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Exploring the holy side of modern art

Artist Dan Groover in Tel Aviv.

When Igal Hecht and Aaron Daniel Mandel first saw the sculpture, they were shocked. Sixty feet long and 12 feet high, the Fountain of Tears is made of tan Jerusalem stone, from which seven etchings of a crucified Jesus emerge. Below the seven Christs stand individual Holocaust survivors, frail and bald, sculpted from bronze, looking tortured while gazing up at the Christian figures. The meaning is clear: there is a connection between the suffering of the Holocaust and the suffering of Christ.

“It made us feel a bit uneasy, I’m not gonna lie,” Mandel recalls. But that was precisely why he and Hecht, both seasoned documentary filmmakers from Toronto, wanted to capture it – and its artist – on film. “Art should sometimes make you feel uneasy,” he says.

The Fountain of Tears sculpture.

They were in Arad, Israel, just 25 kilometres west of the Dead Sea, in the desert backyard of Canadian-born artist Rick Wienecke, to film an episode of their new documentary TV series Holy Art, which debuts in Canada June 3 on Yes TV. Each episode highlights a different Israeli artist – a sculptor, a graffiti painter, a tattoo artist – whose work reflects the religious inspiration of working in the Holy Land.


This is “not your corner store Judaica stuff,” Mandel explains. Their goal is to capture art and artists whose work is mesmerizing, diverse and transcends cultural and gender barriers. The show is multi-denominational, featuring artists who are Christians and Muslims, Jews and Druze. While each is not necessarily a religious artist, spirituality seeps into each of their works.

“There really isn’t a show this major, in Israel or anywhere else in the world, that explores Israeli art, showcasing the multiculturalism of Israel,” Hecht says.

He and Mandel got the idea when filming a documentary project a couple years ago that profiled buskers around the world. They only filmed a small portion of that show in Israel, but were struck by the quality and abundance of art.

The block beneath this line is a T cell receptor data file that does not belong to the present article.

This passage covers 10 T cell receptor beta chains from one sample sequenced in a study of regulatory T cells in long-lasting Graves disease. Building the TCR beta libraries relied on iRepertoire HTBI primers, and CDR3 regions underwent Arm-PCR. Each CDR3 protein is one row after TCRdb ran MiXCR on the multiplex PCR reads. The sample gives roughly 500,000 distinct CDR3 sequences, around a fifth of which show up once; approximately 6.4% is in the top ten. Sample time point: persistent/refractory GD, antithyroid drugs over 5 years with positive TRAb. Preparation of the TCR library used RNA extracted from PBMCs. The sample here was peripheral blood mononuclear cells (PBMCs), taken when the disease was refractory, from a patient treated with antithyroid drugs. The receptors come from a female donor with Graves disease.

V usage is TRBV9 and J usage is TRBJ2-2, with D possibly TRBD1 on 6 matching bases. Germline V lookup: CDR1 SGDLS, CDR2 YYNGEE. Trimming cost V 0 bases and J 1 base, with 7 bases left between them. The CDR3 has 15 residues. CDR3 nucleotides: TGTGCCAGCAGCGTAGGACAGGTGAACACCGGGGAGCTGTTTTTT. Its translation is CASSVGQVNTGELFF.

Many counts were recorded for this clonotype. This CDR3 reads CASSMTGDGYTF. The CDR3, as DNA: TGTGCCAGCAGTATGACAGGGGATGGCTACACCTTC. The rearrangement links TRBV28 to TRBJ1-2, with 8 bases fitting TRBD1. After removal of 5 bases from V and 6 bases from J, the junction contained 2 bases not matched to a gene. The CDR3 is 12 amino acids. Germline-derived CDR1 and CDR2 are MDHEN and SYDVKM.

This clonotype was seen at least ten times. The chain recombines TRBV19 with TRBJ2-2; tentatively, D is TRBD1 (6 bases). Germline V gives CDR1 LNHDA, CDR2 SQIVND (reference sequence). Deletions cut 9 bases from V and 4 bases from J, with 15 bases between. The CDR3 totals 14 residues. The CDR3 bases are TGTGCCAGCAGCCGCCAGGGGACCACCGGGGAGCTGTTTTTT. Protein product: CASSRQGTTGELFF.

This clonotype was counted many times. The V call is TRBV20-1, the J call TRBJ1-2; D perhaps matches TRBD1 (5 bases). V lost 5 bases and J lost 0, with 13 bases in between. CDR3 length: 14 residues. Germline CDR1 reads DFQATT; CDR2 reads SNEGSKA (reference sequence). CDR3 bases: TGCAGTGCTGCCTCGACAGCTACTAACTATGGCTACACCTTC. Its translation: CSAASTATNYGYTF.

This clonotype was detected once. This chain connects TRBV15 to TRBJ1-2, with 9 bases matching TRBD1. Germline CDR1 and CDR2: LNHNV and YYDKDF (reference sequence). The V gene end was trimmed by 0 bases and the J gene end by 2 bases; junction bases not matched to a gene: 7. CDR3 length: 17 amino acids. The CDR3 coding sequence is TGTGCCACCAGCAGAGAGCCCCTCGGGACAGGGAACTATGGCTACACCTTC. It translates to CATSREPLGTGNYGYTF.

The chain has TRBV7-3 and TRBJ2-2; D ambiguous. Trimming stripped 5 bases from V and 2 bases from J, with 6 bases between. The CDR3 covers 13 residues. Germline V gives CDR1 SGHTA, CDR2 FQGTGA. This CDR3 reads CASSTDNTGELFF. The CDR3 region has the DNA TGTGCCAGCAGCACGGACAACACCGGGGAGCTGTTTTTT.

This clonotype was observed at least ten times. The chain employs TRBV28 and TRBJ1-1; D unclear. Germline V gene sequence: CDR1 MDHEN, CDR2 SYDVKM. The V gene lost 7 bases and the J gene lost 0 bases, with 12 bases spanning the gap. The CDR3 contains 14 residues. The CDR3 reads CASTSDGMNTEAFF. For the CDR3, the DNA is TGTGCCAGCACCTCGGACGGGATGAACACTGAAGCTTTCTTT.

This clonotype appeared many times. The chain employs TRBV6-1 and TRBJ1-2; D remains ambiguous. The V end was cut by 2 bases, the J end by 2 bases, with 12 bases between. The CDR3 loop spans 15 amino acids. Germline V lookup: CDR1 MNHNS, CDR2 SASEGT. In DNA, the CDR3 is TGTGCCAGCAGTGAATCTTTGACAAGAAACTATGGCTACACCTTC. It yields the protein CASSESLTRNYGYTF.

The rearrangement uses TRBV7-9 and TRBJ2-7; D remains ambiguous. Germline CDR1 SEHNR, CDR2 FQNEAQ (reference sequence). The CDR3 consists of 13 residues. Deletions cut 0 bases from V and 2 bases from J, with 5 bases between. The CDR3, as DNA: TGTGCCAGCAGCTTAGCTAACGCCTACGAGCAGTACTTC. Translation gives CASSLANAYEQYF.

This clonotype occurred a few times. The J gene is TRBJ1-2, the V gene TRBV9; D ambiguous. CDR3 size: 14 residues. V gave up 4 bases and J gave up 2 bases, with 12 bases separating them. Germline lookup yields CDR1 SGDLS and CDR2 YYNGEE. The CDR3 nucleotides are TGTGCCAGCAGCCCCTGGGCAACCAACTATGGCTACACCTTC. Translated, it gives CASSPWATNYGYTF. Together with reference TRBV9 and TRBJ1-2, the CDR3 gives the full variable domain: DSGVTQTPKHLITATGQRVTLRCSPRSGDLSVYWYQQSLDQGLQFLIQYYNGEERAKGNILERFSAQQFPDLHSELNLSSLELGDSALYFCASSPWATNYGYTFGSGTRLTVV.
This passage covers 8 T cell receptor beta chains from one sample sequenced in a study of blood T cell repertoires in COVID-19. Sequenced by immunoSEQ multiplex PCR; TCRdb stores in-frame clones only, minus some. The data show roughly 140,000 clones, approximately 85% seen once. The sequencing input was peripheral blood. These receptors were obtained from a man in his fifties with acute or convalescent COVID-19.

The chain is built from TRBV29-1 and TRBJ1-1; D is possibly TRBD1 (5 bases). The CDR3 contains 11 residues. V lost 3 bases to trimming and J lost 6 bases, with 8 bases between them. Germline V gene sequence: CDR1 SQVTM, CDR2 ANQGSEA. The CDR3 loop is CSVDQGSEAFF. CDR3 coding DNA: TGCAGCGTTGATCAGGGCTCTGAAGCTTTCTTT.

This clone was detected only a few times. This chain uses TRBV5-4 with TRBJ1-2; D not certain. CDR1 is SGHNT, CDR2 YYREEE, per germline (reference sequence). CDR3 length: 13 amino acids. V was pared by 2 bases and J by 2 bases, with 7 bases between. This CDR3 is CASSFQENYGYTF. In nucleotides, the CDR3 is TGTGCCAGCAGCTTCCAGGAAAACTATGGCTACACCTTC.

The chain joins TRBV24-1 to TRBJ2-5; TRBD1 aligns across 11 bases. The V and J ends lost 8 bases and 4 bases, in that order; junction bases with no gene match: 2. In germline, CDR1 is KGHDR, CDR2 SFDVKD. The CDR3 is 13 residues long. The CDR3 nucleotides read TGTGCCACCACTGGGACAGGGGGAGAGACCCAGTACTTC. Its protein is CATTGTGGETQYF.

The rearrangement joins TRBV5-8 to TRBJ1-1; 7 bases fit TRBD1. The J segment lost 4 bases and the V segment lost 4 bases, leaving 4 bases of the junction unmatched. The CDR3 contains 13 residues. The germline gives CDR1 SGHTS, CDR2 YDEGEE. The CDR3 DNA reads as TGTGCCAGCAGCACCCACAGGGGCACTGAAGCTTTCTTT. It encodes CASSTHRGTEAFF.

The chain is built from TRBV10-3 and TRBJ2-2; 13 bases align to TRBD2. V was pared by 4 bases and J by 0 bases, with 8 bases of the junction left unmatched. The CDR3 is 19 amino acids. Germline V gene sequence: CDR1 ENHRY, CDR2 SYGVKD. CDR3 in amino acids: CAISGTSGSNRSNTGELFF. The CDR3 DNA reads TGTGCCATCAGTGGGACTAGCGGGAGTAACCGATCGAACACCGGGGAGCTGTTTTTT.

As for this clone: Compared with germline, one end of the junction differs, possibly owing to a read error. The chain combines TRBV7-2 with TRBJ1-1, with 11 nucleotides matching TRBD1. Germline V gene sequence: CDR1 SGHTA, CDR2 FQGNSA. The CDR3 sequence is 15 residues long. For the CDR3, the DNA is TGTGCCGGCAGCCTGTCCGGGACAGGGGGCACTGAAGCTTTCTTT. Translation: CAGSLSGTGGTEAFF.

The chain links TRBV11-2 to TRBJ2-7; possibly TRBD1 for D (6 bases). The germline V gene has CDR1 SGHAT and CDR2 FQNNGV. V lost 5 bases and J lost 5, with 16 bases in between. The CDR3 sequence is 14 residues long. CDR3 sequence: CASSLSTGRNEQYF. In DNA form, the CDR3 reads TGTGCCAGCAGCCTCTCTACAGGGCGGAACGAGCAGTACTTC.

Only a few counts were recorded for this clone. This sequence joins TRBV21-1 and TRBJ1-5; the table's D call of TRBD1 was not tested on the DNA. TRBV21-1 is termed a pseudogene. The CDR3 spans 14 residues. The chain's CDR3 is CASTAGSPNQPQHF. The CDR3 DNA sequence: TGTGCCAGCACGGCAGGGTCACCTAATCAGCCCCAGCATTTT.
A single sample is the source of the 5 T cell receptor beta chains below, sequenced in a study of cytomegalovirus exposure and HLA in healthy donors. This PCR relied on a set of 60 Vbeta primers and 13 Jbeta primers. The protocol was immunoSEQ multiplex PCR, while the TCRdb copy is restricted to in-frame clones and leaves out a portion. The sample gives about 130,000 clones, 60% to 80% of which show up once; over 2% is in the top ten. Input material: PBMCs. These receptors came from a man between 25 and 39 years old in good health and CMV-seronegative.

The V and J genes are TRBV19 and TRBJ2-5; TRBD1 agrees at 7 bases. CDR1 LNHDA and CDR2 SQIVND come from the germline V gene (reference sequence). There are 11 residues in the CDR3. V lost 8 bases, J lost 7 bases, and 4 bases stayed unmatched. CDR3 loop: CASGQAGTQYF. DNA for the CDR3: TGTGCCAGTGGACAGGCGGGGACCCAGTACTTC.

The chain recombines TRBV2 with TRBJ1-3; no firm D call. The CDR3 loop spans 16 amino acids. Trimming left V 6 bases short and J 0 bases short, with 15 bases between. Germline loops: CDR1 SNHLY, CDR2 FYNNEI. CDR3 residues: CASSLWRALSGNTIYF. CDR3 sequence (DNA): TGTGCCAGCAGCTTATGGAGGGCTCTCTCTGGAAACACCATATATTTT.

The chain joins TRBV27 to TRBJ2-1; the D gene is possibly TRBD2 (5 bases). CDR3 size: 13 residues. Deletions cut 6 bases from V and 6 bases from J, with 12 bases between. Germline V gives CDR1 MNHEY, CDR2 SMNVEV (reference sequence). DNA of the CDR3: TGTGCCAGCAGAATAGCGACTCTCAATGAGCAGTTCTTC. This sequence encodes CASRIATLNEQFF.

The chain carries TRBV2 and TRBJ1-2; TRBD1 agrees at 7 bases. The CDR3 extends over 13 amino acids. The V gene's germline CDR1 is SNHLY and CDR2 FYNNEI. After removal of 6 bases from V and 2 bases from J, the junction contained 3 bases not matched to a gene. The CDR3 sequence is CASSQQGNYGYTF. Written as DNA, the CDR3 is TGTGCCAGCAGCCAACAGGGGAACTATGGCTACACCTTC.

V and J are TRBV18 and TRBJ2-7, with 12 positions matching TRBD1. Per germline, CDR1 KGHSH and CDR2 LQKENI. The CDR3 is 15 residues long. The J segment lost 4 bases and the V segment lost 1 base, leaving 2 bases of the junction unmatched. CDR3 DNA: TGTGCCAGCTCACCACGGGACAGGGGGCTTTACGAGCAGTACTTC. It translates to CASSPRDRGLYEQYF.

They already had a good relationship with executives at Yes TV, which specializes in family and faith-based programming. Combining the two seemed like a natural move.

“What a better country than the Holy Land to show art that’s inspired by spirituality?” Hecht says.

Igal Hecht and Aaron Daniel Mandel

He and Mandel started working on the show in May 2017. Since then, they’ve clocked in roughly 20,000 kilometres in their rental car, driving from the northern tip of Rosh Pina in the Upper Galilee to the southern Negev Desert. (Considering the country is just 424 kilometres long, that’s something worth boasting.)

Their producers liked Holy Art so much, Hecht says, they quickly signed on two more 13-episode seasons. The second will air this fall, and Hecht and Mandel are currently in Israel working on the third.

Wienecke’s epic Holocaust-Christ comparison piece comprises what is certainly the most controversial episode, Hecht explains. Others, such as the series premiére, will be more engaging to a broader audience.

In that one, the filmmakers follow graffiti artist Dan Groover, who’s best known for a mural he painted in Jerusalem’s famous Mahane Yehuda Market in 2006, and has been touching up ever since.

Hecht says that, for the most part, the artists have been co-operative and eager to showcase their work.

“We are there to give them a platform,” he says. “Most Israeli artists don’t get that much attention. We are really there to promote them and their art.”

Holy Art will premiére on Sunday, June 3, at 7:00 p.m. on Yes TV.